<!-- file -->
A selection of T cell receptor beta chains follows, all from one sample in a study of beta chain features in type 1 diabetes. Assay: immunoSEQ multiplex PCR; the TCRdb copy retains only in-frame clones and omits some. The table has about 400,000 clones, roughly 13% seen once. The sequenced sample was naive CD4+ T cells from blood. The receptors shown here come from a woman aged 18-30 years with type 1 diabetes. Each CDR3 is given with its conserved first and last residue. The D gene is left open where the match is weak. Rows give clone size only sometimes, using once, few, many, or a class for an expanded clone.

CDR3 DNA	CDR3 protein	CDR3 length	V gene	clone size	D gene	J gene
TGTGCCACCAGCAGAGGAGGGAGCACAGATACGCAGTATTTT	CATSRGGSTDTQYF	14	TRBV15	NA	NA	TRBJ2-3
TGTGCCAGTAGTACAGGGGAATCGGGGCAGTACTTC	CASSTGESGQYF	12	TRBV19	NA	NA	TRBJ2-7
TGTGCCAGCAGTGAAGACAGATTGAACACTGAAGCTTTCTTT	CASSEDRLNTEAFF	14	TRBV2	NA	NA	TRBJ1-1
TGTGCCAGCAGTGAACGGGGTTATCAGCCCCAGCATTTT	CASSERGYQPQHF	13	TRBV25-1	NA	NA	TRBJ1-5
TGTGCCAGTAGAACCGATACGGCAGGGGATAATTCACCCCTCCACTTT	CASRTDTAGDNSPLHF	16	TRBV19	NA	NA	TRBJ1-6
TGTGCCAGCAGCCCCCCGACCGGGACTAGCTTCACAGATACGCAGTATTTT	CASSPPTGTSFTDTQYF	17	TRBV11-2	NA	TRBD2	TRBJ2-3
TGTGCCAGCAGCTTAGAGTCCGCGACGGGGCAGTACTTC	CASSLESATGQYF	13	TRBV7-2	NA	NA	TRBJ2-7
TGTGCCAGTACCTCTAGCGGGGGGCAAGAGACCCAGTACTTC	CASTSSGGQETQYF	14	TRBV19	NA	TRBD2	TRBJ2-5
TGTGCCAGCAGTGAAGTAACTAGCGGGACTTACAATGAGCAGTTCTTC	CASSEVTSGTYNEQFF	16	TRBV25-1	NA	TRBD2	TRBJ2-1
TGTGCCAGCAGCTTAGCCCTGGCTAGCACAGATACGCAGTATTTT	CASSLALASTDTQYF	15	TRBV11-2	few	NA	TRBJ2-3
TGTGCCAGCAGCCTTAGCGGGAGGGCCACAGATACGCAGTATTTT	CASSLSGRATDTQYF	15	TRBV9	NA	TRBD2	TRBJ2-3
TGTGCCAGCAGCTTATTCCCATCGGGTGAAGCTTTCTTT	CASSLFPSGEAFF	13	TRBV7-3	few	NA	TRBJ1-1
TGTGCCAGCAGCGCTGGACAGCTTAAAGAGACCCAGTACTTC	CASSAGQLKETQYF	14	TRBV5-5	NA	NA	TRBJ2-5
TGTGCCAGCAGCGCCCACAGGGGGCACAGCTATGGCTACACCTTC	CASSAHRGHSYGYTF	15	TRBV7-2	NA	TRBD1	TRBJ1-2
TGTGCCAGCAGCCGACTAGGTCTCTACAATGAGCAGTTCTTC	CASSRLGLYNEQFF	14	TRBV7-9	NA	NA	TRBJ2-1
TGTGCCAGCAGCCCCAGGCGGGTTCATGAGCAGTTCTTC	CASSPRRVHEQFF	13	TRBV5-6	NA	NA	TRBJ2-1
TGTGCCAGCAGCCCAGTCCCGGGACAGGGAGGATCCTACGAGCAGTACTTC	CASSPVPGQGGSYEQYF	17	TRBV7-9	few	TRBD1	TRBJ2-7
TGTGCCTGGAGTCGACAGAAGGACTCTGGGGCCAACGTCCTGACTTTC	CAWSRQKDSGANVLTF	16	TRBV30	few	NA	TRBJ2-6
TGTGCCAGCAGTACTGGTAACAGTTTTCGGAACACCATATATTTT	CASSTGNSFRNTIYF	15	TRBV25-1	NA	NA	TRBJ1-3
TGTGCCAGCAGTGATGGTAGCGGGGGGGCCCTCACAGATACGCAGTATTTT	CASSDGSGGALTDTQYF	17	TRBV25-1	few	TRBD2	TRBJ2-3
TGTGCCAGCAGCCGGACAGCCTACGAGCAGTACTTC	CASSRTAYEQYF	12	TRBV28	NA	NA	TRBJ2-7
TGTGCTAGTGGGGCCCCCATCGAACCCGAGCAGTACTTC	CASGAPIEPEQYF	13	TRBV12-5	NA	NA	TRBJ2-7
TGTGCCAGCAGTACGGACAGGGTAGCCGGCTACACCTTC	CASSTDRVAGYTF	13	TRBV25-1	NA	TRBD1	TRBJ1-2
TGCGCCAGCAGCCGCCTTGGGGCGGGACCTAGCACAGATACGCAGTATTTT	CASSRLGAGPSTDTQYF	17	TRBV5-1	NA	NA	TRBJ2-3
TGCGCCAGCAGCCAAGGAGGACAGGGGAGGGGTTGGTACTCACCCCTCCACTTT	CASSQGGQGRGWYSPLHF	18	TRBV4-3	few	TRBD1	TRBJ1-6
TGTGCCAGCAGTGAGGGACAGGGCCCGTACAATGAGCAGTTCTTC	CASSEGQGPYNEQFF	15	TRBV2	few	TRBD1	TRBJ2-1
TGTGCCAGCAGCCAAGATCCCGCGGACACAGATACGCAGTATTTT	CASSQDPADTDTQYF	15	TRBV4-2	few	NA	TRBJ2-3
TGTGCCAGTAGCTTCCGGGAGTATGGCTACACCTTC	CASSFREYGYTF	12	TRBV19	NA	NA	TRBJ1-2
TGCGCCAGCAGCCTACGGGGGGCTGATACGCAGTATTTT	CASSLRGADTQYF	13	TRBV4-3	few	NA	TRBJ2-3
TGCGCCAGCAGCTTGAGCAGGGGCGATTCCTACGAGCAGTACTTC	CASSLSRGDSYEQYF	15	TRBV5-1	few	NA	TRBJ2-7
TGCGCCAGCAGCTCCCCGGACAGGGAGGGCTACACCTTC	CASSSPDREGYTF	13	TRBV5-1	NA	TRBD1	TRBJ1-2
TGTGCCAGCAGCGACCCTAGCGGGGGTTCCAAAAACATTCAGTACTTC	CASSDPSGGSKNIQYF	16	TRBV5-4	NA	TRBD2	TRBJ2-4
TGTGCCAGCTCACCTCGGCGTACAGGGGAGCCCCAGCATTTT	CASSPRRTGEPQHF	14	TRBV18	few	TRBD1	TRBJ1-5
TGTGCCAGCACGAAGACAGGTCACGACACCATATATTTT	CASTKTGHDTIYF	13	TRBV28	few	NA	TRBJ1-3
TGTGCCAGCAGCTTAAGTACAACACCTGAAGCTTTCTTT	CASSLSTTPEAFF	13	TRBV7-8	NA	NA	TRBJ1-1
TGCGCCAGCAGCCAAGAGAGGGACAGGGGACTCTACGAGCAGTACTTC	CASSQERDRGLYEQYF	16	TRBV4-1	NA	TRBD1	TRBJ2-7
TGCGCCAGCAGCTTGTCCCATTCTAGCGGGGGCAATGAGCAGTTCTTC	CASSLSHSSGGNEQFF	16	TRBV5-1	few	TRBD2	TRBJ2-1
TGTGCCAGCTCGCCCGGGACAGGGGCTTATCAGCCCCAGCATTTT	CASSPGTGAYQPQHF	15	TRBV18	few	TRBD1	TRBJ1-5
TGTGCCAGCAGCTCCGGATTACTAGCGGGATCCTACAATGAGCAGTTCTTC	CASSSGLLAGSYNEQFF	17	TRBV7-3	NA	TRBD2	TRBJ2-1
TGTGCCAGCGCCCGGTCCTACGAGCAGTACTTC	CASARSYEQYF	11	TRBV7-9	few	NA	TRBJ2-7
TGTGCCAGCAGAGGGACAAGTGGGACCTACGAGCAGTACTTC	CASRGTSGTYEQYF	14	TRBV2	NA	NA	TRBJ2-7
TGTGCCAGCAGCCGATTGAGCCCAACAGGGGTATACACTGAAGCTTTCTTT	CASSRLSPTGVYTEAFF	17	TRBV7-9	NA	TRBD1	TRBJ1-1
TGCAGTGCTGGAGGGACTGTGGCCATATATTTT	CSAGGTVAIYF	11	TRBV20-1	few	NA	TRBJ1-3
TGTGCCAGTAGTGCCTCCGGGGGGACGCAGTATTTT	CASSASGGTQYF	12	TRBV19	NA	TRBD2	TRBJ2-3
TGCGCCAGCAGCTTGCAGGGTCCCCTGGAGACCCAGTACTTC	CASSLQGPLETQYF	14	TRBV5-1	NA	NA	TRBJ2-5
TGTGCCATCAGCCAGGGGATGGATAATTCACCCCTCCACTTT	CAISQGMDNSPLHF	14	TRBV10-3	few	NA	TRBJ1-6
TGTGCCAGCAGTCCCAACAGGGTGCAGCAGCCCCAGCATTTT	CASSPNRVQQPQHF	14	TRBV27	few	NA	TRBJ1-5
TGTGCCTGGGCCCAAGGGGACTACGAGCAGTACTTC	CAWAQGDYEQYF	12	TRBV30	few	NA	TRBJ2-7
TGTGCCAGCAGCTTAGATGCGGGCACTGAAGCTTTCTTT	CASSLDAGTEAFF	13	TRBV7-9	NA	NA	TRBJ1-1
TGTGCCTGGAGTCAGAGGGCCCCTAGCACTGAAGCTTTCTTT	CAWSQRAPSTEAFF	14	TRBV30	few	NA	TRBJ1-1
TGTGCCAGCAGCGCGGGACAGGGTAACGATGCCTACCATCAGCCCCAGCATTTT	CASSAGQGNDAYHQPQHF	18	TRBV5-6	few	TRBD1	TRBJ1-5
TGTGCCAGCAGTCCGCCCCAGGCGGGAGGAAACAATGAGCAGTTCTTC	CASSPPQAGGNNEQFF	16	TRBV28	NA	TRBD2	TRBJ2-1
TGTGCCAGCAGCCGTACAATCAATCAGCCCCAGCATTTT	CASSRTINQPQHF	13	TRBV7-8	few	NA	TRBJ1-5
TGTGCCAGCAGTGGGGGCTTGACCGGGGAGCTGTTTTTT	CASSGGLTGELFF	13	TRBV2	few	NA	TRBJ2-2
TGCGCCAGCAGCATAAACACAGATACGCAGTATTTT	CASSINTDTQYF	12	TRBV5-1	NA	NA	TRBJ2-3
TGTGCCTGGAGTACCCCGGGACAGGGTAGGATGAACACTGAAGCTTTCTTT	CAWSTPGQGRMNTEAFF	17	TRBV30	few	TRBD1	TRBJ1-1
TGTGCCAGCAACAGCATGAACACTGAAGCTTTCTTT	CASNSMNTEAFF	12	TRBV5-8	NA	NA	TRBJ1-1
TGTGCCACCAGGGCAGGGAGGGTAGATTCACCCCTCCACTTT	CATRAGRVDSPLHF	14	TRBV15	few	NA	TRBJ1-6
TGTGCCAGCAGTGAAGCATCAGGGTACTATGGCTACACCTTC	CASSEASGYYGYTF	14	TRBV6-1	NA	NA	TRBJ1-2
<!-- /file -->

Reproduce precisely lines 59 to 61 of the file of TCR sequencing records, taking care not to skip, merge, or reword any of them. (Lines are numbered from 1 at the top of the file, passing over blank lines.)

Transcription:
TGTGCCAGCAACAGCATGAACACTGAAGCTTTCTTT	CASNSMNTEAFF	12	TRBV5-8	NA	NA	TRBJ1-1
TGTGCCACCAGGGCAGGGAGGGTAGATTCACCCCTCCACTTT	CATRAGRVDSPLHF	14	TRBV15	few	NA	TRBJ1-6
TGTGCCAGCAGTGAAGCATCAGGGTACTATGGCTACACCTTC	CASSEASGYYGYTF	14	TRBV6-1	NA	NA	TRBJ1-2